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not getting better

Posted by L De Young on 2/20/01 at 13:04 (039462)

I have had PF for two years now, in both feet. This is the most insane disease, without any direct answers. I am now unemployed, and filing for Social Security disability. How do you explan this disease to someone who doesn't know anyone who has had it? I've tried everything, almost (no surgery). Nice to know I'm not alone.

Re: not getting better

Steve P on 2/20/01 at 16:19 (039479)

So sorry to hear about this! I take it that your employer wasn't able to restructure your job or reassign your duties so that you could keep working. Your doctor should be able to sign off on your disability application, I would think.

Have you considered ESWT? There's plenty of info about it on this website. It's often an appropriate treatment for those who have tried everything short of surgery.

Best of luck to you.........Steve

Re: not getting better

Brian G on 2/20/01 at 18:48 (039488)

Hi L,

I know exactlly how you feel, and I've been battling PF for over 7 years. About the SSD, do you have a lawyer yet? What do you think your chances are for being approved? I know I would not be able to work without long acting pain meds. Have you looked into the opiates yet, L?

Does anyone know of anybody who has been approved for SSD that suffers from PF? I have often wondered about this.

Regards
BG

Re: not getting better

Paula G. on 2/20/01 at 19:15 (039491)

I have often wondered about the disability issue. I know there is a disability act that employers MUST, by law, follow when a person is under a doctor's care and has doctor's orders. I was a cashier at a store, and my employer had to give me specific hours and something to sit on if I needed it.
I don't think the issue is that with PF a person cannot work, it is just specific things that we cannot do. What exactly is your job? Must you do a lot of walking, or what I think is worse is standing.

Re: not getting better

LDY on 2/20/01 at 20:21 (039502)

My occupation was just to strenious, so after 20 years, I decided to try a a career change. My next two jobs were no better. I didn't tell my new jobs about the PF or I won't have gotten the jobs. I quit these jobs because I was just to uncomfortable.

My doctor did do the disability paperwork, and I now am waiting to talk to a PHD tomorrow, paid for by Social Security. How do you tell someone that 'my feet hurt'? The first couple of steps are the worse. I have to take medication to handle the pain. The pain never really goes away. I can walk pretty good after I get going, so I don't look disabled.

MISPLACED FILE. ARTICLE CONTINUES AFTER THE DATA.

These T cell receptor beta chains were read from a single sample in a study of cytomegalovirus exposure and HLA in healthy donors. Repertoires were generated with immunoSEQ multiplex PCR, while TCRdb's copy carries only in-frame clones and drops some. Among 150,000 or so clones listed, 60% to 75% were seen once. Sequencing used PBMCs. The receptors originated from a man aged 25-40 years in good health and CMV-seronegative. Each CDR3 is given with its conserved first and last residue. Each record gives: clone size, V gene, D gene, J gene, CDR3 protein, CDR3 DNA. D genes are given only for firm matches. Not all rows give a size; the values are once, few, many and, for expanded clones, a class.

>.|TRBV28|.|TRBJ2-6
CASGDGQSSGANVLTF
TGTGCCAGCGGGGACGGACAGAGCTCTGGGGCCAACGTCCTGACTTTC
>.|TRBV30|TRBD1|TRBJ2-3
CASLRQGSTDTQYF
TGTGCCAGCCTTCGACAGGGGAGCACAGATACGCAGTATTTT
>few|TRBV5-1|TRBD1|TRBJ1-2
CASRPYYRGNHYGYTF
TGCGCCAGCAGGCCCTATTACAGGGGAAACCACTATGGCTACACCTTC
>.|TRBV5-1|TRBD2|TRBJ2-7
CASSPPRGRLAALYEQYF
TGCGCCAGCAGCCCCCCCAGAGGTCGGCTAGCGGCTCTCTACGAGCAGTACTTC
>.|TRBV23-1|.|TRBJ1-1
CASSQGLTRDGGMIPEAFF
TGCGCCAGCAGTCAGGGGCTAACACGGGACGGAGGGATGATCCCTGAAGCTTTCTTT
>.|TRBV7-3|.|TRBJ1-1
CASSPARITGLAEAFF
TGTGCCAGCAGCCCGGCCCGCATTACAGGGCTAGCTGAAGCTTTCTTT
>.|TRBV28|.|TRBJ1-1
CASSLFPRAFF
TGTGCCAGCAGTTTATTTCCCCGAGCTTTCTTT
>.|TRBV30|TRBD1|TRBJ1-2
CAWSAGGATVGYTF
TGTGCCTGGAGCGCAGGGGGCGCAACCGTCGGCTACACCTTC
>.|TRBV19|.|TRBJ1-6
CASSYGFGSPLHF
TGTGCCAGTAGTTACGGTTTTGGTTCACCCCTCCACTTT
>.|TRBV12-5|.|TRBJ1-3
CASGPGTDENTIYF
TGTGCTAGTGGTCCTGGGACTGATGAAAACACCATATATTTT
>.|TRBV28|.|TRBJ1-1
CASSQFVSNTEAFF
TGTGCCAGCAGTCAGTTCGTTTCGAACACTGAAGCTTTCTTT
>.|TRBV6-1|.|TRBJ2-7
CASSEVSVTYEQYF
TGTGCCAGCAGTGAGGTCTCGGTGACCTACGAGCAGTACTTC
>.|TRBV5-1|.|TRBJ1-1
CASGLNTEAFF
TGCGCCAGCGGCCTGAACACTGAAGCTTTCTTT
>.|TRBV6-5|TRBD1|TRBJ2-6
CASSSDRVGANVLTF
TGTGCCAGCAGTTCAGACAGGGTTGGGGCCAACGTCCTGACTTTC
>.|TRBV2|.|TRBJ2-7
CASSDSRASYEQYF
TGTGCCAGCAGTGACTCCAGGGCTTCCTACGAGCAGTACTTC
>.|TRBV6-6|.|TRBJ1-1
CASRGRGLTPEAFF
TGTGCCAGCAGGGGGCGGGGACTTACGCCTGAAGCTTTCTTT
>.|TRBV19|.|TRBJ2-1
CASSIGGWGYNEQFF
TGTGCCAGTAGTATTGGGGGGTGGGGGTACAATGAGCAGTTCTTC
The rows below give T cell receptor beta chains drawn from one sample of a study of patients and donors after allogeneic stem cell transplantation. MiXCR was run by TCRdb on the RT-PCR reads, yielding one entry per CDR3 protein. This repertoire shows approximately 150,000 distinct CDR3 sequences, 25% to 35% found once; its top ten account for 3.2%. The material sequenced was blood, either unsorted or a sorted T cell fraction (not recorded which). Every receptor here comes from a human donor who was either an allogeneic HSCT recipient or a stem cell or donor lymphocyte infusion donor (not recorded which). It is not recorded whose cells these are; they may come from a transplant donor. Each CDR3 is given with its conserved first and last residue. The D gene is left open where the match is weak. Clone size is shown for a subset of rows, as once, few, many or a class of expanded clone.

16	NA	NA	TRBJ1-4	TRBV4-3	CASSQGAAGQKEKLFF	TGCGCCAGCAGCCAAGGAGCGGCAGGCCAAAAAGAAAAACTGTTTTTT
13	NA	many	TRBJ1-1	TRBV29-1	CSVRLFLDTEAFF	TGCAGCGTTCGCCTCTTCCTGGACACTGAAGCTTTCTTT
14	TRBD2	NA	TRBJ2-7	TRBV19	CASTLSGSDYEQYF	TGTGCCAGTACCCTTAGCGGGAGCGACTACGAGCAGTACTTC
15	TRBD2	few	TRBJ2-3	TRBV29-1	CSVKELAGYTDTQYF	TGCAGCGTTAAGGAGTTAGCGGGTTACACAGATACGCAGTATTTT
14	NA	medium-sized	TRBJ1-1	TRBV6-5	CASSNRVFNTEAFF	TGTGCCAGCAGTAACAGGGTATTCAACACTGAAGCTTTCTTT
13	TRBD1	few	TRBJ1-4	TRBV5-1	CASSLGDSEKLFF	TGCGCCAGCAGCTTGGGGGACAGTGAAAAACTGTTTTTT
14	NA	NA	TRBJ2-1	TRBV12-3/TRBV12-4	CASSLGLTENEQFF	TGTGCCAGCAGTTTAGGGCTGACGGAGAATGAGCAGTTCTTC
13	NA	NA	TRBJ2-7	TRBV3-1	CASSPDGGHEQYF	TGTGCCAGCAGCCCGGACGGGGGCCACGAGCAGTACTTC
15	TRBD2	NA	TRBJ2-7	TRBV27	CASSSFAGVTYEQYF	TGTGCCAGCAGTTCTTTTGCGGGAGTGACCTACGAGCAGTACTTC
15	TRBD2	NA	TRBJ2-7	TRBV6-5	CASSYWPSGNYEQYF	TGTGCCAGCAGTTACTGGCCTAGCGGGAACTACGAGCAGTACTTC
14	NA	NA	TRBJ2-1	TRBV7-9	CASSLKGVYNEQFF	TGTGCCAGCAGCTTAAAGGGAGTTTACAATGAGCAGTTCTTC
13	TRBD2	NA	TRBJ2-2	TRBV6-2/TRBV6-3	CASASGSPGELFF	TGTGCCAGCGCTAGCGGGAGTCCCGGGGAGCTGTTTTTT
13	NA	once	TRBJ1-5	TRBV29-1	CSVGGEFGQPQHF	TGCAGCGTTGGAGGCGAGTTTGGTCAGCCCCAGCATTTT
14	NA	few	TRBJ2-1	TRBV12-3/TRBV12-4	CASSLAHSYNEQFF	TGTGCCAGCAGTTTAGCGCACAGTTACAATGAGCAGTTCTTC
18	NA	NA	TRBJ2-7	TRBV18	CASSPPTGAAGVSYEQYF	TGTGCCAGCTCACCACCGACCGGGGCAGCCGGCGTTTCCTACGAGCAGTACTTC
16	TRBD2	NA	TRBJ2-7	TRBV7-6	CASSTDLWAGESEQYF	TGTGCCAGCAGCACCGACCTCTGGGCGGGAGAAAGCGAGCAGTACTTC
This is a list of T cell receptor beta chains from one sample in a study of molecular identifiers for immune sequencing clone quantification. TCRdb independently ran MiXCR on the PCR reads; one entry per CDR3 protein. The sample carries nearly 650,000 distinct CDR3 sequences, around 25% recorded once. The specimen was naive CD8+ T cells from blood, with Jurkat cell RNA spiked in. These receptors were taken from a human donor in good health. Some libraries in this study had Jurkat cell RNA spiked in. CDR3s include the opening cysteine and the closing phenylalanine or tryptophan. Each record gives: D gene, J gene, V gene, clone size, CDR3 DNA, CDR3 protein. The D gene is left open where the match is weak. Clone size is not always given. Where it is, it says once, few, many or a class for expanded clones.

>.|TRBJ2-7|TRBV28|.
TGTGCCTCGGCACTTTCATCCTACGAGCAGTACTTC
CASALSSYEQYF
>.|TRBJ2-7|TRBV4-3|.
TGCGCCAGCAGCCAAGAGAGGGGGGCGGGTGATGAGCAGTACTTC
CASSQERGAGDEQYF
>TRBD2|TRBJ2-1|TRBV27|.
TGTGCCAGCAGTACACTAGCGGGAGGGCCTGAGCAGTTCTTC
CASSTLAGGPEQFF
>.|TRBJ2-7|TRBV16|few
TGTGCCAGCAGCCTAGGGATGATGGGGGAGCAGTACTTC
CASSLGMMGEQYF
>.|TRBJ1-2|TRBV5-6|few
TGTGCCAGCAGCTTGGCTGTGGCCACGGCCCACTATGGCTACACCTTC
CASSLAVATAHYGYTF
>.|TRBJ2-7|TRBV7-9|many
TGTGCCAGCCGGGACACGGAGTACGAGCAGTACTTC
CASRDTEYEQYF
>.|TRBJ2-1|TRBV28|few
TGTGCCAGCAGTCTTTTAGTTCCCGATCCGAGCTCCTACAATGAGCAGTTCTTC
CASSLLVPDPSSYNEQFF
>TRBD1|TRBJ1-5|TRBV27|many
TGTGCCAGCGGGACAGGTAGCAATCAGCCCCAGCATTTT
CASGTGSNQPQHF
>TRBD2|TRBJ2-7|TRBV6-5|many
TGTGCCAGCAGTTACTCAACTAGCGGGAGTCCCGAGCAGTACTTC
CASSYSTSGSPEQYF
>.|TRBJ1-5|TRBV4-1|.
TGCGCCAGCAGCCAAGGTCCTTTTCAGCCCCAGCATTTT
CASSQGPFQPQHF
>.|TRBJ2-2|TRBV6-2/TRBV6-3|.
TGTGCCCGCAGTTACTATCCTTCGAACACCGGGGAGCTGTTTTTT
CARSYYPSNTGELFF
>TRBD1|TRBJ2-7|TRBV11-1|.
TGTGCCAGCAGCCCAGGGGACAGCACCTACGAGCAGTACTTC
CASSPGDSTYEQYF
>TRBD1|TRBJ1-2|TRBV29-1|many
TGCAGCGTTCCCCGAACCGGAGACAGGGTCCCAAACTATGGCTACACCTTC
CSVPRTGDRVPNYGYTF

I will look into 'ESWT'. As you know, we'll try almost anything.

Re: not getting better

LDY on 2/20/01 at 21:06 (039515)

No lawyer, I'm going it alone. I don't know anyone who has received SS disability for PF. But I'm sure with as many sufferers, someone has or more will soon.

Re: not getting better

LDY on 2/20/01 at 21:10 (039516)

I was a marketing manager for a casino. Not the type of job for sore feet. Just being able to work a whole day,is not possible because of the discomfort and medication. I have to rest my feet.

Do you have PF? How are you doing?

Re: not getting better

Julie on 2/21/01 at 02:26 (039530)

Dear L

I am sorry too that you are not getting better, and I agree with Steve that you ought to investigate ESWT. You say you've tried almost everything, but that can mean different things to different people! May I suggest that you read and print out and study the PF Book (link on the home page of this site) if you haven't already done so? Something you perhaps haven't tried may leap out at you, and may be the key to improvement or at least relief.

Taping is helpful to many people with classic PF, including me. Have a look at the taping section in part 2 of the PF Book. The first, simplest method illustrated has been very effective for me. Taping can also make it easier to 'explain' your condition (there's nothing like a bandage to convince sceptics that something is really the matter!)

I know the frustration of trying to explain PF to someone who has never heard of it. I always say, immediately, that it is an injury (people understand that word, especially if reinforced by a sight of the tape). If I judge that they are likely to understand the technicalities, I then explain about the plantar fascia; if not, I just say that it's a tearing of the muscle away from the heelbone. Most people will cringe at the word 'tear'.